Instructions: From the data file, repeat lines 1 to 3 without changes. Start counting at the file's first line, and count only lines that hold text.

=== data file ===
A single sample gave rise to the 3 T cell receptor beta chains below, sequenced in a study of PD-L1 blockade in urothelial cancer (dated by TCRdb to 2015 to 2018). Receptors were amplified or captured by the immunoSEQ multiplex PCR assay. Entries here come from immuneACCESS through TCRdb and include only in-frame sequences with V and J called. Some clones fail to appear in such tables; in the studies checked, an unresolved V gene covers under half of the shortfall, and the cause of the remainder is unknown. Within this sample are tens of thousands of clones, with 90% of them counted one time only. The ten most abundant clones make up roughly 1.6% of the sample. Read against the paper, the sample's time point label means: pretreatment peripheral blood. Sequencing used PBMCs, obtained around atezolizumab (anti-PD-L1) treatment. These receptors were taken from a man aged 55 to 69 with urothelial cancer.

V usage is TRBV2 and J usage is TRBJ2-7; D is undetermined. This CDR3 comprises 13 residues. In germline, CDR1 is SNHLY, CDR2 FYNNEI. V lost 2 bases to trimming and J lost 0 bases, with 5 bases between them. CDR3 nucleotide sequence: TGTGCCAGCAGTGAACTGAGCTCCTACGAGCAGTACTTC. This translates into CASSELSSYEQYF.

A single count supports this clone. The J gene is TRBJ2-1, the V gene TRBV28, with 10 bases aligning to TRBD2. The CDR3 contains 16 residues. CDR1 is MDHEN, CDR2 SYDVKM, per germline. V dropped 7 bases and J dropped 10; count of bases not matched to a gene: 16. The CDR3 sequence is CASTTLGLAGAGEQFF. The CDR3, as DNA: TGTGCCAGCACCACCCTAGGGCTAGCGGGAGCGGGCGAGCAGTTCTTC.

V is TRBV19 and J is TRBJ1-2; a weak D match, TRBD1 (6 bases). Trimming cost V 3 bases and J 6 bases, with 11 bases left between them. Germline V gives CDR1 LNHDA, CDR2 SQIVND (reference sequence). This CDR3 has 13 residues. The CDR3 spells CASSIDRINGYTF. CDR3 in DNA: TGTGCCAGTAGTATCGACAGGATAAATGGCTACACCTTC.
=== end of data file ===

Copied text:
A single sample gave rise to the 3 T cell receptor beta chains below, sequenced in a study of PD-L1 blockade in urothelial cancer (dated by TCRdb to 2015 to 2018). Receptors were amplified or captured by the immunoSEQ multiplex PCR assay. Entries here come from immuneACCESS through TCRdb and include only in-frame sequences with V and J called. Some clones fail to appear in such tables; in the studies checked, an unresolved V gene covers under half of the shortfall, and the cause of the remainder is unknown. Within this sample are tens of thousands of clones, with 90% of them counted one time only. The ten most abundant clones make up roughly 1.6% of the sample. Read against the paper, the sample's time point label means: pretreatment peripheral blood. Sequencing used PBMCs, obtained around atezolizumab (anti-PD-L1) treatment. These receptors were taken from a man aged 55 to 69 with urothelial cancer.

V usage is TRBV2 and J usage is TRBJ2-7; D is undetermined. This CDR3 comprises 13 residues. In germline, CDR1 is SNHLY, CDR2 FYNNEI. V lost 2 bases to trimming and J lost 0 bases, with 5 bases between them. CDR3 nucleotide sequence: TGTGCCAGCAGTGAACTGAGCTCCTACGAGCAGTACTTC. This translates into CASSELSSYEQYF.

A single count supports this clone. The J gene is TRBJ2-1, the V gene TRBV28, with 10 bases aligning to TRBD2. The CDR3 contains 16 residues. CDR1 is MDHEN, CDR2 SYDVKM, per germline. V dropped 7 bases and J dropped 10; count of bases not matched to a gene: 16. The CDR3 sequence is CASTTLGLAGAGEQFF. The CDR3, as DNA: TGTGCCAGCACCACCCTAGGGCTAGCGGGAGCGGGCGAGCAGTTCTTC.